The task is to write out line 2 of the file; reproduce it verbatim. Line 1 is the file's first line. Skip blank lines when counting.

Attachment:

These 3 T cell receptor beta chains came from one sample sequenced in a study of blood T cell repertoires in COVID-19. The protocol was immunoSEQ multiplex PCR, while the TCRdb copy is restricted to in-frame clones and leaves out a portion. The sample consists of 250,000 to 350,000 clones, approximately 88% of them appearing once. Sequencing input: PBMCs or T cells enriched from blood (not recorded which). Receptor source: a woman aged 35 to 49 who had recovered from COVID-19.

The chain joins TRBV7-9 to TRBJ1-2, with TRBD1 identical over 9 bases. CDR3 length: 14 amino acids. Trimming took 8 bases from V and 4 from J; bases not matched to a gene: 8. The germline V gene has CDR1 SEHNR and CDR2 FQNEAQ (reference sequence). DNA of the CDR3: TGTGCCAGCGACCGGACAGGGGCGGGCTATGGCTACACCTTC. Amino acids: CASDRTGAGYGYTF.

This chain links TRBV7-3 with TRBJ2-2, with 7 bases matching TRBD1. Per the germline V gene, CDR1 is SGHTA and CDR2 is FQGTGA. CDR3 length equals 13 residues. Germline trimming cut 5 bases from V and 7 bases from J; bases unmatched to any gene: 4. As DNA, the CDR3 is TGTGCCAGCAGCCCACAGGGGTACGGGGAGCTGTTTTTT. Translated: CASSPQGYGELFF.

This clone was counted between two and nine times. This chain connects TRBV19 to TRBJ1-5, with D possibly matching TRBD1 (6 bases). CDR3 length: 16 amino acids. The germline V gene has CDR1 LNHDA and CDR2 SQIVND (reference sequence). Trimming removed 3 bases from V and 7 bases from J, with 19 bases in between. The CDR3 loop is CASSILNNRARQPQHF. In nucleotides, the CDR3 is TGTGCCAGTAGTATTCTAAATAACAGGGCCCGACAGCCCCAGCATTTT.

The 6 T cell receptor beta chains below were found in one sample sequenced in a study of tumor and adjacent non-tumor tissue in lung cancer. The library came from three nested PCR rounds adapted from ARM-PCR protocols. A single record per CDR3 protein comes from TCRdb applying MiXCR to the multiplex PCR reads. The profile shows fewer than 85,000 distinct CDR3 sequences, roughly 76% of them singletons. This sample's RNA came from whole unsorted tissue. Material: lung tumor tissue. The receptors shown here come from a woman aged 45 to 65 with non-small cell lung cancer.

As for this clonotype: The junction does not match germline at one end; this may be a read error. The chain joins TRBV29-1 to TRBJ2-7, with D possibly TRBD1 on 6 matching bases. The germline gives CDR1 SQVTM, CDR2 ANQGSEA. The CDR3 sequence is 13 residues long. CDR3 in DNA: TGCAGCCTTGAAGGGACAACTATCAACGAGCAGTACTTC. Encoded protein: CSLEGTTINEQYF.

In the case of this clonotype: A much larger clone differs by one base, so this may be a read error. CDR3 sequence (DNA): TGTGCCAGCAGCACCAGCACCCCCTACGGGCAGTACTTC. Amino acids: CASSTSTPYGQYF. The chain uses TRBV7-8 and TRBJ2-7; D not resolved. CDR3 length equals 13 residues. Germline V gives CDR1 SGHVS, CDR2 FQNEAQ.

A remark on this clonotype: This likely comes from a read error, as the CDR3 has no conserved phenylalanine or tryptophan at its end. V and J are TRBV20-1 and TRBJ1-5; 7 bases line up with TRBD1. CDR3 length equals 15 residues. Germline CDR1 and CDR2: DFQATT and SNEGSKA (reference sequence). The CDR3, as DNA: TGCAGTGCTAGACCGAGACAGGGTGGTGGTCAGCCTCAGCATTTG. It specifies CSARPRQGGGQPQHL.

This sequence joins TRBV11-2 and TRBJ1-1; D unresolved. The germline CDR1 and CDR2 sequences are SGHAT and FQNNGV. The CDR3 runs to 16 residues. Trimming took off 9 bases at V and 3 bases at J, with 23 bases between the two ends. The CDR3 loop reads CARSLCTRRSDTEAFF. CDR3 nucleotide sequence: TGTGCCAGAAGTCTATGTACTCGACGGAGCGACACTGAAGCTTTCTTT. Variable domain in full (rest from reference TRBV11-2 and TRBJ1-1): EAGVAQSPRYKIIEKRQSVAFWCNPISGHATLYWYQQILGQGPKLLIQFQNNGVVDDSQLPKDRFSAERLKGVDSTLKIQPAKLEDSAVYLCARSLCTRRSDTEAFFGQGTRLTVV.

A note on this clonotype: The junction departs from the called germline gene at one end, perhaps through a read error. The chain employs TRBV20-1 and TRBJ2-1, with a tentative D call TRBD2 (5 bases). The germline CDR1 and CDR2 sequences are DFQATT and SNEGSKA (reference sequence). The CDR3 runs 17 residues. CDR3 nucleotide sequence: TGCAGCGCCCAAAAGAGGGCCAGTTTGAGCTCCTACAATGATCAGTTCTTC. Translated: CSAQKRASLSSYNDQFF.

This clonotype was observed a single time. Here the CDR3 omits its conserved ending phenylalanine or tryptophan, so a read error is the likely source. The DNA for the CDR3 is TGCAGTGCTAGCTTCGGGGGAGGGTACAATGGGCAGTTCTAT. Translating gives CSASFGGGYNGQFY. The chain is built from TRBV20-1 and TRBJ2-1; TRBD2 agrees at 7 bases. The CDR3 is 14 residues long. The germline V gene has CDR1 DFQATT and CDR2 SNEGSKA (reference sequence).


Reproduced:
The chain joins TRBV7-9 to TRBJ1-2, with TRBD1 identical over 9 bases. CDR3 length: 14 amino acids. Trimming took 8 bases from V and 4 from J; bases not matched to a gene: 8. The germline V gene has CDR1 SEHNR and CDR2 FQNEAQ (reference sequence). DNA of the CDR3: TGTGCCAGCGACCGGACAGGGGCGGGCTATGGCTACACCTTC. Amino acids: CASDRTGAGYGYTF.